In the early summer of this year, Canon introduced another enticing addition to their Cinema EOS camera lineup – the Canon EOS C200. When the product was first announced, videographers and filmmakers around the world were very excited that Canon has finally released a sub-$10K camera that has DCI-compliant 4K Raw shooting capabilities. While the initial hype was very prevalent in the filmmaking community, the minor disappointments and outcries progressively poured in when those who got their hands on the camera discovered one major flaw – the available codec support.
Upon release, Canon gave the C200 users three codec options: 8-bit MP4 and MP4 Proxy recorded to the dual SD-card slots at up to 3840 x 2160, as well as 10-bit/12-bit Cinema RAW Light recording onto C-Fast cards at the full resolution of 4096 x 2160. While the camera does allow for recording to Cinema RAW Light (at a rate of about 1 Gbps), the issue is that the file sizes are extremely large, which means that you will need plenty of cards for an entire day worth of shooting.
In the meantime, while the MP4 codec offered significantly lower file sizes and the video quality somehow seems to hold up surprisingly well in post, it still lacks the flexibility and efficiency of the more robust 10-bit 4:2:2 broadcast friendly codecs, especially when it comes to color grading. As an answer to the need for a codec with high-quality video and manageable file sizes, Canon has decided to release an MXF codec in early 2018, although now it seems that it won’t be exactly the update people have been demanding since the launch of the camera.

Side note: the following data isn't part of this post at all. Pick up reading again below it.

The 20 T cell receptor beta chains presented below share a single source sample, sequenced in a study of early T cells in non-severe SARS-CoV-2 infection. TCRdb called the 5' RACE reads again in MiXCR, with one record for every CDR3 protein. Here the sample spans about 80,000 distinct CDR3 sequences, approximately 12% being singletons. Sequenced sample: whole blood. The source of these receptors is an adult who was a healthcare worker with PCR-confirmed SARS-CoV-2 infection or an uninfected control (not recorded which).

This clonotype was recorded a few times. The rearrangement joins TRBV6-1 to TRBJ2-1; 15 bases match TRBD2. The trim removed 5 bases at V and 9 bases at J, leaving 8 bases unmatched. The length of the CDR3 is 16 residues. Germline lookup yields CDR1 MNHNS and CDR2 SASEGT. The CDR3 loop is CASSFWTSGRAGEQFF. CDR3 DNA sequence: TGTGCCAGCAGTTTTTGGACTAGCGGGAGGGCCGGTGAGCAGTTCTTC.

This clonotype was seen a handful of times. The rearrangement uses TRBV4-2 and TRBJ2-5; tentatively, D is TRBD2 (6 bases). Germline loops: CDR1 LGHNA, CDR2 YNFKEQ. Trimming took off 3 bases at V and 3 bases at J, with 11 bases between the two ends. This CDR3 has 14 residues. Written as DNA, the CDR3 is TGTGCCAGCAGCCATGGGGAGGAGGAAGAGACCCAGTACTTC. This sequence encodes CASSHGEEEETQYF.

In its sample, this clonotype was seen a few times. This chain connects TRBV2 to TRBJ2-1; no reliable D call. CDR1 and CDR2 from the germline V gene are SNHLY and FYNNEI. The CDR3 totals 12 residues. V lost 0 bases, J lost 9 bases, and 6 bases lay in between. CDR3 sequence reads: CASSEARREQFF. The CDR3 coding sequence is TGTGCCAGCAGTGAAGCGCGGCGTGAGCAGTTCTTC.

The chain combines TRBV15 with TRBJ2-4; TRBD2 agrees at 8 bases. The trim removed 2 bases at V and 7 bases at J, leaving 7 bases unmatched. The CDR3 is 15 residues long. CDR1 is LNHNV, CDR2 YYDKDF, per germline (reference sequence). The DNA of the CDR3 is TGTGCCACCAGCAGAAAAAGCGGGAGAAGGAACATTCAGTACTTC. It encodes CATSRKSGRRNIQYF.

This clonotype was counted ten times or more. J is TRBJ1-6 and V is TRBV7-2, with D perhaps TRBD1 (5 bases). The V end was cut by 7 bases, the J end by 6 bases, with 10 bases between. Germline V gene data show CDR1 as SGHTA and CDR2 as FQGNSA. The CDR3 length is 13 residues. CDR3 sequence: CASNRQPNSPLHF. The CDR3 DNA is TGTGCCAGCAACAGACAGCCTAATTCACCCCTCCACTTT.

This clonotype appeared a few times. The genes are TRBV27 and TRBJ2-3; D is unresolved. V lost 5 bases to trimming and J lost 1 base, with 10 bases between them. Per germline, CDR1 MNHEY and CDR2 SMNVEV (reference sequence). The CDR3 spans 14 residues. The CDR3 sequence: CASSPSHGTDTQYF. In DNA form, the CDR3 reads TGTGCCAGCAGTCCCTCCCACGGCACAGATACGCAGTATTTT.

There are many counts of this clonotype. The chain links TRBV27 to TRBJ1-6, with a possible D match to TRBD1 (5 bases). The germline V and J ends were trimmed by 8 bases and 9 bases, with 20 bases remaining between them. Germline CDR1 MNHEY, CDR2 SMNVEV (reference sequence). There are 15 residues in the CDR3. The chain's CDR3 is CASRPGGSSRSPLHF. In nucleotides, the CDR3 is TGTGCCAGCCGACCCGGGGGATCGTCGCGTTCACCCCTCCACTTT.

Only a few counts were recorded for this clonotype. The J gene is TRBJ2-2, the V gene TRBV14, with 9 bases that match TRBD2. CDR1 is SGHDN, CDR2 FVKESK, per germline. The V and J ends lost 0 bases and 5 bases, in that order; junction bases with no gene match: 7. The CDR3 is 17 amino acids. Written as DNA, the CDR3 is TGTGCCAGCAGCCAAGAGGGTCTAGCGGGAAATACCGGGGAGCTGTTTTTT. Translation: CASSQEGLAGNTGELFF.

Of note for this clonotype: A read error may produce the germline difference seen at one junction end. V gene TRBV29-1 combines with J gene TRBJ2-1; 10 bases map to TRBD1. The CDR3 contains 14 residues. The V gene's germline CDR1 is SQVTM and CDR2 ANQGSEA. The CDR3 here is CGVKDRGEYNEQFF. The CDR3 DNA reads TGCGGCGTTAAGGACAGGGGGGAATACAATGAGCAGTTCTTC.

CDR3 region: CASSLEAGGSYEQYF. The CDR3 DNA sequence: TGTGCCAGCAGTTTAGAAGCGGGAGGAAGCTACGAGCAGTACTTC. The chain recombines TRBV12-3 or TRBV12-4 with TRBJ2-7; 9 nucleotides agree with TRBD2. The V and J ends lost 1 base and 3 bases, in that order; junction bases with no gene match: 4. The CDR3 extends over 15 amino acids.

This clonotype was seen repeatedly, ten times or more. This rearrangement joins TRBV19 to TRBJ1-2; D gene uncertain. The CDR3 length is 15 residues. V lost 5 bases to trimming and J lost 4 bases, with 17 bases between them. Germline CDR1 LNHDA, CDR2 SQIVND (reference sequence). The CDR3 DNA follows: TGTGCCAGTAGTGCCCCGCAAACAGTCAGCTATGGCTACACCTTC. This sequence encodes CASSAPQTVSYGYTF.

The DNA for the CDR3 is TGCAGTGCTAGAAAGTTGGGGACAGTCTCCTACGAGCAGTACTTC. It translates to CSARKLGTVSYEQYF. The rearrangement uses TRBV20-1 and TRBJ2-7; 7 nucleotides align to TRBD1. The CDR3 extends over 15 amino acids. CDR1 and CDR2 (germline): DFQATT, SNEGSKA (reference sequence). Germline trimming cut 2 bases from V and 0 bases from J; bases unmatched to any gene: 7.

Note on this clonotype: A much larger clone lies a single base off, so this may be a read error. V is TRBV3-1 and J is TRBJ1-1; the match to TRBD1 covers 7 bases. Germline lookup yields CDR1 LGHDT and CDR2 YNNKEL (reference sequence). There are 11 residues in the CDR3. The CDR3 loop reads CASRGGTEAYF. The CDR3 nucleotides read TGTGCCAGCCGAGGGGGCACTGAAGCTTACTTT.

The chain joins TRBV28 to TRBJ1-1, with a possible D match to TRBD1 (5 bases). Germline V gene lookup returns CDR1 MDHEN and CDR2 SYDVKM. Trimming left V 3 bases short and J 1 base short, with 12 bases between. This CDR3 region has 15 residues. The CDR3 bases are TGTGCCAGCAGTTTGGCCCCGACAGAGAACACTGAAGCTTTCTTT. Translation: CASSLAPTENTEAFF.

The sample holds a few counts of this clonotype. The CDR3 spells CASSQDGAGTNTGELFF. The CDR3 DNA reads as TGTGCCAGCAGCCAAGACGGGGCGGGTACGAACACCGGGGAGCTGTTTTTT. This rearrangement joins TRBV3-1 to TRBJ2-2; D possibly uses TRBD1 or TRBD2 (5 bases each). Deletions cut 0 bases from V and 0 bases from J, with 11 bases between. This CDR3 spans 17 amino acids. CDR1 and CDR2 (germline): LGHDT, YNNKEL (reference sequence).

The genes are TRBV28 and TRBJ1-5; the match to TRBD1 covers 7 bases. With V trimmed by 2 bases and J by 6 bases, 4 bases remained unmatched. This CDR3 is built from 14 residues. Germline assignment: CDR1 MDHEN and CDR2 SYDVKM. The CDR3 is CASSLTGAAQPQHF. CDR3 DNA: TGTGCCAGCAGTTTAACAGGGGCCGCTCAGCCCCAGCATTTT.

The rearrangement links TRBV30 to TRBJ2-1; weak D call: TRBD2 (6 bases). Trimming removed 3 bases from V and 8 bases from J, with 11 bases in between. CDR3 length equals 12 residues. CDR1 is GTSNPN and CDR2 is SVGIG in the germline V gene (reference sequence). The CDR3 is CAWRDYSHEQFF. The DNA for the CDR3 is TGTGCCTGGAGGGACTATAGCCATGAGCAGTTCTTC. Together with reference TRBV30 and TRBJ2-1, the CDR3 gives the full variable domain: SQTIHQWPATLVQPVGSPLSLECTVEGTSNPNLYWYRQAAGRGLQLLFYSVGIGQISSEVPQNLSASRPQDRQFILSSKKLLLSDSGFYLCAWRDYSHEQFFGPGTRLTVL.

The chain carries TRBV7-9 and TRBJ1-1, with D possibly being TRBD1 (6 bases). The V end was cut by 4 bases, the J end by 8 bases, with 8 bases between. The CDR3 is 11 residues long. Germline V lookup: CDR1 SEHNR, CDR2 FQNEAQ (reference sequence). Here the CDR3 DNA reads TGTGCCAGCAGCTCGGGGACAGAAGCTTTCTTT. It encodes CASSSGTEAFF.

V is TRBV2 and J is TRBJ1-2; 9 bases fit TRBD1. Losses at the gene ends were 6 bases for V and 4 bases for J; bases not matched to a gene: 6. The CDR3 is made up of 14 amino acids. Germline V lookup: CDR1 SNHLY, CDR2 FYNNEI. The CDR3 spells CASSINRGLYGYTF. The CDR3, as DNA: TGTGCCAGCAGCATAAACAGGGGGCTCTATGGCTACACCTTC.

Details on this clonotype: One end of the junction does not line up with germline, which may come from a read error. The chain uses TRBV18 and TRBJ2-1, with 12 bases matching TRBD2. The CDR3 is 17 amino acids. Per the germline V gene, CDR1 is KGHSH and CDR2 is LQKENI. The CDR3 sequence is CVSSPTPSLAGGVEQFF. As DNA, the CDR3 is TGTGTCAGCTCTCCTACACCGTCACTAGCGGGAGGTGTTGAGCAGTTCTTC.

Despite the fact the MXF codec is supposed to act as the format in between MP4 and Cinema RAW Light, Canon has decided to make the codec only 8-bit 4:2:0, rather than 10-bit 4:2:2. According to News Shooter, the additional codec will be XF-AVC YCbCr 4:2:0 8bit and still will be recorded only to the SD cards. Obviously, there won’t be an option to record at a higher bit depth, besides the proprietary Cinema RAW Light.
Even though this purposeful limitation is entirely understandable from a business perspective considering that Canon are more or less protecting the sales of the C300 and C300 II siblings, it still disappoints in a way. The availability of a 10-bit codec on board would make the C200 much more flexible and versatile filmmaking tool but obviously, this is not the case, or at least for now.
[via: News Shooter]
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Canon EOS C200 EF Cinema Camera
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